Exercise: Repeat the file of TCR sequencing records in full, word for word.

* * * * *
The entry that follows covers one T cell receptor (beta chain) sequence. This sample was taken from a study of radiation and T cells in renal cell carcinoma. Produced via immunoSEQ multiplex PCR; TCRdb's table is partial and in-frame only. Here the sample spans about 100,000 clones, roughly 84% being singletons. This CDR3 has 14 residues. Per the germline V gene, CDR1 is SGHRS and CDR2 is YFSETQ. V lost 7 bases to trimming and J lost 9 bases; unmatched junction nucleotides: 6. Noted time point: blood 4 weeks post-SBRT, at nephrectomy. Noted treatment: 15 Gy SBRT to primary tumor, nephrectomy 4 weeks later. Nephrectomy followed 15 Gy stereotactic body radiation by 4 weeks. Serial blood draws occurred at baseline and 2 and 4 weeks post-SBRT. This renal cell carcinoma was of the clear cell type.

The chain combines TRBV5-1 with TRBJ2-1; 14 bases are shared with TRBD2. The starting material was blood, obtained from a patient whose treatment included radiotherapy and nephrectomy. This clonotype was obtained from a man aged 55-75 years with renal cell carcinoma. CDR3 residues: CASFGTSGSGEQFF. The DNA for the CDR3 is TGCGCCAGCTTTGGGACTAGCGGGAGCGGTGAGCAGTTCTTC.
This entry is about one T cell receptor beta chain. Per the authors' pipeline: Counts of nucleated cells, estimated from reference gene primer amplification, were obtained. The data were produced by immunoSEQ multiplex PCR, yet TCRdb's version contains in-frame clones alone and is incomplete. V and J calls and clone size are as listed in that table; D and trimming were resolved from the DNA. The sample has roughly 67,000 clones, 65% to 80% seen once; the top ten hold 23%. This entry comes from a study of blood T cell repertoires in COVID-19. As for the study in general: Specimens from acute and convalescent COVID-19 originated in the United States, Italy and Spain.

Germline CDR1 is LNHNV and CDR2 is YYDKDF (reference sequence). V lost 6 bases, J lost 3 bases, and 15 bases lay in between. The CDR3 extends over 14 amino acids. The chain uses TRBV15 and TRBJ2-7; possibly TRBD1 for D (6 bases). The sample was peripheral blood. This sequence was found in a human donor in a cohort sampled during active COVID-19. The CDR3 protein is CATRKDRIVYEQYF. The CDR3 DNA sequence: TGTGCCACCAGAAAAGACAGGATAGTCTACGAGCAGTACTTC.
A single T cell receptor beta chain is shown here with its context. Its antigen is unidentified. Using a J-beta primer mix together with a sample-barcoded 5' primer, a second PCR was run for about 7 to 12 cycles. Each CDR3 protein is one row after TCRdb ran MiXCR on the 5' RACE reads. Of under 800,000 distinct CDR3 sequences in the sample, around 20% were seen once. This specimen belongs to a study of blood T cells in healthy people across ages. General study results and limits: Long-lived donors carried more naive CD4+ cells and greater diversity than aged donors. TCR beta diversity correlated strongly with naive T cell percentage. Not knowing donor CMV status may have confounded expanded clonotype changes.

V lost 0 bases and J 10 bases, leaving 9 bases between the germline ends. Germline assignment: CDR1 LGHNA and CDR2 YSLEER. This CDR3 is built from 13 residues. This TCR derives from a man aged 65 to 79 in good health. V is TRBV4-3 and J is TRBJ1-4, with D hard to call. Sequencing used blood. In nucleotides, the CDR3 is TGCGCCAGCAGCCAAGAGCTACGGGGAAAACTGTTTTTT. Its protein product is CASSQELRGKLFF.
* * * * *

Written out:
The entry that follows covers one T cell receptor (beta chain) sequence. This sample was taken from a study of radiation and T cells in renal cell carcinoma. Produced via immunoSEQ multiplex PCR; TCRdb's table is partial and in-frame only. Here the sample spans about 100,000 clones, roughly 84% being singletons. This CDR3 has 14 residues. Per the germline V gene, CDR1 is SGHRS and CDR2 is YFSETQ. V lost 7 bases to trimming and J lost 9 bases; unmatched junction nucleotides: 6. Noted time point: blood 4 weeks post-SBRT, at nephrectomy. Noted treatment: 15 Gy SBRT to primary tumor, nephrectomy 4 weeks later. Nephrectomy followed 15 Gy stereotactic body radiation by 4 weeks. Serial blood draws occurred at baseline and 2 and 4 weeks post-SBRT. This renal cell carcinoma was of the clear cell type.

The chain combines TRBV5-1 with TRBJ2-1; 14 bases are shared with TRBD2. The starting material was blood, obtained from a patient whose treatment included radiotherapy and nephrectomy. This clonotype was obtained from a man aged 55-75 years with renal cell carcinoma. CDR3 residues: CASFGTSGSGEQFF. The DNA for the CDR3 is TGCGCCAGCTTTGGGACTAGCGGGAGCGGTGAGCAGTTCTTC.
This entry is about one T cell receptor beta chain. Per the authors' pipeline: Counts of nucleated cells, estimated from reference gene primer amplification, were obtained. The data were produced by immunoSEQ multiplex PCR, yet TCRdb's version contains in-frame clones alone and is incomplete. V and J calls and clone size are as listed in that table; D and trimming were resolved from the DNA. The sample has roughly 67,000 clones, 65% to 80% seen once; the top ten hold 23%. This entry comes from a study of blood T cell repertoires in COVID-19. As for the study in general: Specimens from acute and convalescent COVID-19 originated in the United States, Italy and Spain.

Germline CDR1 is LNHNV and CDR2 is YYDKDF (reference sequence). V lost 6 bases, J lost 3 bases, and 15 bases lay in between. The CDR3 extends over 14 amino acids. The chain uses TRBV15 and TRBJ2-7; possibly TRBD1 for D (6 bases). The sample was peripheral blood. This sequence was found in a human donor in a cohort sampled during active COVID-19. The CDR3 protein is CATRKDRIVYEQYF. The CDR3 DNA sequence: TGTGCCACCAGAAAAGACAGGATAGTCTACGAGCAGTACTTC.
A single T cell receptor beta chain is shown here with its context. Its antigen is unidentified. Using a J-beta primer mix together with a sample-barcoded 5' primer, a second PCR was run for about 7 to 12 cycles. Each CDR3 protein is one row after TCRdb ran MiXCR on the 5' RACE reads. Of under 800,000 distinct CDR3 sequences in the sample, around 20% were seen once. This specimen belongs to a study of blood T cells in healthy people across ages. General study results and limits: Long-lived donors carried more naive CD4+ cells and greater diversity than aged donors. TCR beta diversity correlated strongly with naive T cell percentage. Not knowing donor CMV status may have confounded expanded clonotype changes.

V lost 0 bases and J 10 bases, leaving 9 bases between the germline ends. Germline assignment: CDR1 LGHNA and CDR2 YSLEER. This CDR3 is built from 13 residues. This TCR derives from a man aged 65 to 79 in good health. V is TRBV4-3 and J is TRBJ1-4, with D hard to call. Sequencing used blood. In nucleotides, the CDR3 is TGCGCCAGCAGCCAAGAGCTACGGGGAAAACTGTTTTTT. Its protein product is CASSQELRGKLFF.